Ethiopia began the first phase of filling the reservoir for the dam in mid-2020. In July
2021, it announced the second-year target had been hit, saying this would enable the dam to run the first two of its 13 turbines. The dam is considered to be the largest hydropower project in Africa and 8th-largest in the world, and can hold more than 70 billion cubic metres of water which is nearly equal to the flow of the Nile in one year.
Why Egypt and Sudan are unhappy about the dam
Egypt sees the Gerd as having the potential to threaten its very existence, because of its near-total reliance on the Nile; as a result it wants a guarantee of a certain volume of water; an arid nation of nearly 100 million people, depends on the Blue Nile River for most of its water needs, including for agriculture.
During the filling process, Egypt can compensate for loss of water by releasing more
from the High Aswan Dam, but the concern comes once the Ethiopian dam is fully operational. In addition, it is said that even after the dam’s reservoir is filled there
will possibly not be too much hope for normalization of the flow of the Nile because
Ethiopia will hold the key to the dam.
Normalization is also not expected because of evaporation in the reservoir. Another challenge is the fact that the river is shrinking due to less and more intermittent precipitation in Ethiopia and in other upstream countries.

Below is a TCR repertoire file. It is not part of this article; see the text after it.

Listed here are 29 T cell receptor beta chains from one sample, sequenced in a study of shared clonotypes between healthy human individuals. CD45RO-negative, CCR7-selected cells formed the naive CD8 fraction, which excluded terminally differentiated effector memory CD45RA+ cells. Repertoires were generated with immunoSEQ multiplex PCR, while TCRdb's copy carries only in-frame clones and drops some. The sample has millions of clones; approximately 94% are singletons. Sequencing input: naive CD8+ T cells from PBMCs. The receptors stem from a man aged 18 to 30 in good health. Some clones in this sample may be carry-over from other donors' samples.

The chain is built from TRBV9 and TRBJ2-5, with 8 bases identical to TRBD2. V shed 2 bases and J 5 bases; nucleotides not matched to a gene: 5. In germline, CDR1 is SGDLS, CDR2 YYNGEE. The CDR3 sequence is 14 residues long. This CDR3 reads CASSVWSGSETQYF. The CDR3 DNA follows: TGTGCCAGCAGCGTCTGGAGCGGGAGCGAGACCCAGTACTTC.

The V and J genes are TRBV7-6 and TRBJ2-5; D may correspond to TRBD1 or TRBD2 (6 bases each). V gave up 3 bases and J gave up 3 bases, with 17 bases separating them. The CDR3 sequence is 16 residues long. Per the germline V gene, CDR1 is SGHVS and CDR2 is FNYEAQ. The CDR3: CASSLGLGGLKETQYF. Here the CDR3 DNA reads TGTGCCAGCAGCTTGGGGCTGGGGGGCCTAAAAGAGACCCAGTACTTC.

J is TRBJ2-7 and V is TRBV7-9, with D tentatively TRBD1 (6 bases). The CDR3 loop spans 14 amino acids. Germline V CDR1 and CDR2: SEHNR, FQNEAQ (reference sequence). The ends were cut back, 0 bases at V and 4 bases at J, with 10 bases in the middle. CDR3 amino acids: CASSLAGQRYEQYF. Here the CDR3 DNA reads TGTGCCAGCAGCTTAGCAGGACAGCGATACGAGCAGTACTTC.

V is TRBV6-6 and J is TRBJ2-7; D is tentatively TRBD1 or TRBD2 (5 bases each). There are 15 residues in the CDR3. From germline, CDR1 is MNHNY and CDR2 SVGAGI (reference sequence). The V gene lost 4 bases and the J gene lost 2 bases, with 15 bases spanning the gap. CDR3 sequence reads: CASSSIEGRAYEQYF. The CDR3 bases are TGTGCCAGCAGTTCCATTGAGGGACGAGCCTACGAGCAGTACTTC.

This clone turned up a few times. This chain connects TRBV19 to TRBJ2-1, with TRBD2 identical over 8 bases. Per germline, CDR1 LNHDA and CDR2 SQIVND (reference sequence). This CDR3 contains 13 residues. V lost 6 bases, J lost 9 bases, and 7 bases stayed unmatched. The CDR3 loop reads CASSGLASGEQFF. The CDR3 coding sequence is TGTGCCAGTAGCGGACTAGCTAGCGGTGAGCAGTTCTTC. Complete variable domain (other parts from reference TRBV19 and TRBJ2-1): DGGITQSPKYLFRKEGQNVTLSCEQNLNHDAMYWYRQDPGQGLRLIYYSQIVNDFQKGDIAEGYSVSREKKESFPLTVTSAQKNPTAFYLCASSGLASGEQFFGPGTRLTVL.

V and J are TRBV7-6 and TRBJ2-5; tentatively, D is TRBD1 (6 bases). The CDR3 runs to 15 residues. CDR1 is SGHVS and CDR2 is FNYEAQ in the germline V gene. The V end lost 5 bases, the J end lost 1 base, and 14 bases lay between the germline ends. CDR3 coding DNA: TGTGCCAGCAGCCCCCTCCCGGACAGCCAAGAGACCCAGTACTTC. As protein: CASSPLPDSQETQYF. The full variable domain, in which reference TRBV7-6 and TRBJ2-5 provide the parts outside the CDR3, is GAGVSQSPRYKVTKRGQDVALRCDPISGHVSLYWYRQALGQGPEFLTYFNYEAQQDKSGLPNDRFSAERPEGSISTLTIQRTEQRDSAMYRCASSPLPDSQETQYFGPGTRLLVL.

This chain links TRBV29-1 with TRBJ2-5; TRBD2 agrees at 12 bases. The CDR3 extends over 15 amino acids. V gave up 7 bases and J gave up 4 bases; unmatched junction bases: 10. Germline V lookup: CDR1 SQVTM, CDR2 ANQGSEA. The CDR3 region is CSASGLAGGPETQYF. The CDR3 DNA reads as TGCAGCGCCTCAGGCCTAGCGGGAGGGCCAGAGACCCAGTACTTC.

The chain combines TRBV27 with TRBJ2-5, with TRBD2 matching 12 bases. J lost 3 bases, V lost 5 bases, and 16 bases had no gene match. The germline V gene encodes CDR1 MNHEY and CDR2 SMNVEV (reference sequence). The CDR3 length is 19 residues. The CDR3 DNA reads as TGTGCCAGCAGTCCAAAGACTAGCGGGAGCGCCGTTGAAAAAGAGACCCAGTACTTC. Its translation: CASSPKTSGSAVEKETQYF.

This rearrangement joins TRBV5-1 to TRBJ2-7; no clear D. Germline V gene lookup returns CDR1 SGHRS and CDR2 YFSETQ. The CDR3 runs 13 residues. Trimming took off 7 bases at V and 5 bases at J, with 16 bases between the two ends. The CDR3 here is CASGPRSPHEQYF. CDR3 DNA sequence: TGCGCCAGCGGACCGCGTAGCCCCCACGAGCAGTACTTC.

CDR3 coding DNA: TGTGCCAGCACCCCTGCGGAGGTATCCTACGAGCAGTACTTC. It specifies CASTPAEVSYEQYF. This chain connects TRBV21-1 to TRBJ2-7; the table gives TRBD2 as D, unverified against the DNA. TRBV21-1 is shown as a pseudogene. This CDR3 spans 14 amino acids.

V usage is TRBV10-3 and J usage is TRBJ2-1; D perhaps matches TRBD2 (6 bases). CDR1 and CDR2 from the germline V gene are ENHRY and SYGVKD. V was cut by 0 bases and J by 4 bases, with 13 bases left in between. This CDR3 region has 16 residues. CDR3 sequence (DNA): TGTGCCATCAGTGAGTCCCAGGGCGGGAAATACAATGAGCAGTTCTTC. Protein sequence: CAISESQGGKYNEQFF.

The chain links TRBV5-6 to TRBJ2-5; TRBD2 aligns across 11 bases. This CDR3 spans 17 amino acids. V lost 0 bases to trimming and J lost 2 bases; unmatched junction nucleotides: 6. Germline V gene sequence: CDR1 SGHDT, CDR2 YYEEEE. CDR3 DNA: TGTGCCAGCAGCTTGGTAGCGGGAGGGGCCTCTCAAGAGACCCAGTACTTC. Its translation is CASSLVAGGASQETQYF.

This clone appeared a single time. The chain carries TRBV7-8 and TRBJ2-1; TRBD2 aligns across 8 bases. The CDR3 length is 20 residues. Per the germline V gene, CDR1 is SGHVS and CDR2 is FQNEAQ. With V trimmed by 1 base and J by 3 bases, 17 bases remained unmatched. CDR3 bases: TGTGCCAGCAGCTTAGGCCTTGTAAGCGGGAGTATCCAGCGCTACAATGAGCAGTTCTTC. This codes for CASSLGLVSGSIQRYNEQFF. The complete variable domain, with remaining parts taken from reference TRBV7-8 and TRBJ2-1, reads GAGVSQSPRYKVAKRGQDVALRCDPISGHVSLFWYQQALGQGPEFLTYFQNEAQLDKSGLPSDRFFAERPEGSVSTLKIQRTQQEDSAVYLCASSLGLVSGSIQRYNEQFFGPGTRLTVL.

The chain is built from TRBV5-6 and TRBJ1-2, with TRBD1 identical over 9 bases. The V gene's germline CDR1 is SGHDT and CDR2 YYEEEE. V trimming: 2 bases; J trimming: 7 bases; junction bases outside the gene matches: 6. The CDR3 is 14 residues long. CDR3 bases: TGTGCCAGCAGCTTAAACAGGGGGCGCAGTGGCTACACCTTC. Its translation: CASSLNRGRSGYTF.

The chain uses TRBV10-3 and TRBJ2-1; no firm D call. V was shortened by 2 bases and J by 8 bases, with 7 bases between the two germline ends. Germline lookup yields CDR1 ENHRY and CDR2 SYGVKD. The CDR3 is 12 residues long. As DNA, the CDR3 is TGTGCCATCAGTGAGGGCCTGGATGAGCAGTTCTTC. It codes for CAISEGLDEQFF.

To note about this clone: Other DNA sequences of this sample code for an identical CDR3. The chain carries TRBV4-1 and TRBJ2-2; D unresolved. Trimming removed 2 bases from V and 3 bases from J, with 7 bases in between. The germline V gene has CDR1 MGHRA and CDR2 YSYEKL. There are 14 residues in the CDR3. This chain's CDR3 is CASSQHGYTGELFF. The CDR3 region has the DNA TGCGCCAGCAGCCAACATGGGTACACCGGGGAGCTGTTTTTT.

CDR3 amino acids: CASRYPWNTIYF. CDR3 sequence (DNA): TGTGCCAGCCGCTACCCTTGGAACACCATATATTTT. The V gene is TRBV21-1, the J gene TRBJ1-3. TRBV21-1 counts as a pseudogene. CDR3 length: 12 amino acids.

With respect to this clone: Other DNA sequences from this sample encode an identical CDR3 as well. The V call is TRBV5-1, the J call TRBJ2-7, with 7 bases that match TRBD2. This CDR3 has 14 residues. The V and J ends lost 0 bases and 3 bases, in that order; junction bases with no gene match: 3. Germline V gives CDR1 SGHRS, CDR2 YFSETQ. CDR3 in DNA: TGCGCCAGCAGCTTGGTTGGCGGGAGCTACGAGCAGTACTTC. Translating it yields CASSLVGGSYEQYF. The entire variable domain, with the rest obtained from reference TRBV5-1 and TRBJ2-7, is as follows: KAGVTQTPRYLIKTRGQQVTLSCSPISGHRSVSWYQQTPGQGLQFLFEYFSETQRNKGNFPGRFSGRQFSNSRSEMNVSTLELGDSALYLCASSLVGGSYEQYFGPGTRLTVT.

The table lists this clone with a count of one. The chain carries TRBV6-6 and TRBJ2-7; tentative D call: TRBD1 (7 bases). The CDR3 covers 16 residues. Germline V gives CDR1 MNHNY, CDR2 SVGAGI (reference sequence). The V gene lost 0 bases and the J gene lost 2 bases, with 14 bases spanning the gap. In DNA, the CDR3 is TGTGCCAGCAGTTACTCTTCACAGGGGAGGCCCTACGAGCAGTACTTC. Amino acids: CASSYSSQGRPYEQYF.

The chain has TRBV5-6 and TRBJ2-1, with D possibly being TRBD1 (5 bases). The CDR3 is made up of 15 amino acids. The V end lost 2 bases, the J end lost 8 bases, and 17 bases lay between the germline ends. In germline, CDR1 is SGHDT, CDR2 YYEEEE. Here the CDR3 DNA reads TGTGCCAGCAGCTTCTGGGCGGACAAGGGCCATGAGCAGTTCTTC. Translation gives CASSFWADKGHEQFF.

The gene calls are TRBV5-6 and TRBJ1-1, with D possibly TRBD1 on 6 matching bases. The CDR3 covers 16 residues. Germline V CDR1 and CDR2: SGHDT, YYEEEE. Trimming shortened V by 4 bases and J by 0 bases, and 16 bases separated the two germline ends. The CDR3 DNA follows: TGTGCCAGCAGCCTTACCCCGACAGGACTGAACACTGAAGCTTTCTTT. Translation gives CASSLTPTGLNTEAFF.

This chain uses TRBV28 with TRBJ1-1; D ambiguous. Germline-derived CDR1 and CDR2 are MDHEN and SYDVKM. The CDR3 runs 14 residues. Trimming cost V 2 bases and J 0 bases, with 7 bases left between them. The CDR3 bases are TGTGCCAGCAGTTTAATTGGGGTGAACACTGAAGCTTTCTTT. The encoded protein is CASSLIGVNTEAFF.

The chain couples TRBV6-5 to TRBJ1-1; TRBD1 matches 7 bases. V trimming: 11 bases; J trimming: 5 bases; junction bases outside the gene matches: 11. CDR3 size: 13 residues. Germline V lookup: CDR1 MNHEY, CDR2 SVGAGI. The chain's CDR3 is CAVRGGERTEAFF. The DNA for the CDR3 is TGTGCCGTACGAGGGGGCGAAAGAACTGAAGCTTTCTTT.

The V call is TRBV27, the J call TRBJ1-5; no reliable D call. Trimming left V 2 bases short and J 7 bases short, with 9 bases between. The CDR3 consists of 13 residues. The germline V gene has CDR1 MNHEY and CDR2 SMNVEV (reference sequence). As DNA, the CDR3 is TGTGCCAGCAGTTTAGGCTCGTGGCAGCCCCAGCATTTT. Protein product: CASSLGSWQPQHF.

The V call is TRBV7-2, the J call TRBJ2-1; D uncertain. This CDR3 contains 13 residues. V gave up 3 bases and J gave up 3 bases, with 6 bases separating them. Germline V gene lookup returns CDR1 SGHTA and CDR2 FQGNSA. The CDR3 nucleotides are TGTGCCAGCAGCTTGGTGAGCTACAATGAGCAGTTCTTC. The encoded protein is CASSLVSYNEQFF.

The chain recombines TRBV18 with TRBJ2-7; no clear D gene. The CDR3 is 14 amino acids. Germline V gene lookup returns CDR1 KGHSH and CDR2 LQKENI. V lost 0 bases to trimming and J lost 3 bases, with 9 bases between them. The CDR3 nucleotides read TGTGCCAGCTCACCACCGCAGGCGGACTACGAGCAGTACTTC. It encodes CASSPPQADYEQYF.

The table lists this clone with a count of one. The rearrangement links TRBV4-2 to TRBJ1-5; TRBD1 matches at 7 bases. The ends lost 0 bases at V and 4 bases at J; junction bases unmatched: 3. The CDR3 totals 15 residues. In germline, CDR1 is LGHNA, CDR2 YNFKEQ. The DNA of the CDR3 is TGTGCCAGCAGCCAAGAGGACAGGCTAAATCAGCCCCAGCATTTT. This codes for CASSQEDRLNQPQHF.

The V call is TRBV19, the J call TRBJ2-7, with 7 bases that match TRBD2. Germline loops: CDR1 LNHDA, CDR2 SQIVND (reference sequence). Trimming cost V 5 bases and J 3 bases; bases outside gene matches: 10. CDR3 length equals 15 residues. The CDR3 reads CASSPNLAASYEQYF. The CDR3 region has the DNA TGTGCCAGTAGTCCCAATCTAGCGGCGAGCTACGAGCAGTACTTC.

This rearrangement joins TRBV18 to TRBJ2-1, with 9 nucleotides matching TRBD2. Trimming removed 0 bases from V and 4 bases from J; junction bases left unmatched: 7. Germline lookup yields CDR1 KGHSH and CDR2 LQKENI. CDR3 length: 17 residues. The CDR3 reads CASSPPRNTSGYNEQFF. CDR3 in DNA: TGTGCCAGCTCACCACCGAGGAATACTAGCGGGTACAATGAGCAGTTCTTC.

In addition, Lake Victoria, the source of 20%-30% of the Nile waters, is shrinking at an alarming rate; this means that Egypt’s insistence that the old agreements should remain untouched may also no longer be practical.
There are also concerns about farming because Sudanese officials say about 20
million people, most of them farmers along the Nile, will be affected by the filling of
the dam. Last year, Sudan’s water supply was also disrupted by filling; this led to lower levels downstream which disrupted its pumping stations for irrigation and municipal water supply. Sudan and Egypt have also made it clear that they are worried about the flow of the Nile in future years of drought. For instance, if Ethiopia was to hold back water in the Gerd then the levels in the High Aswan Dam will start to fall.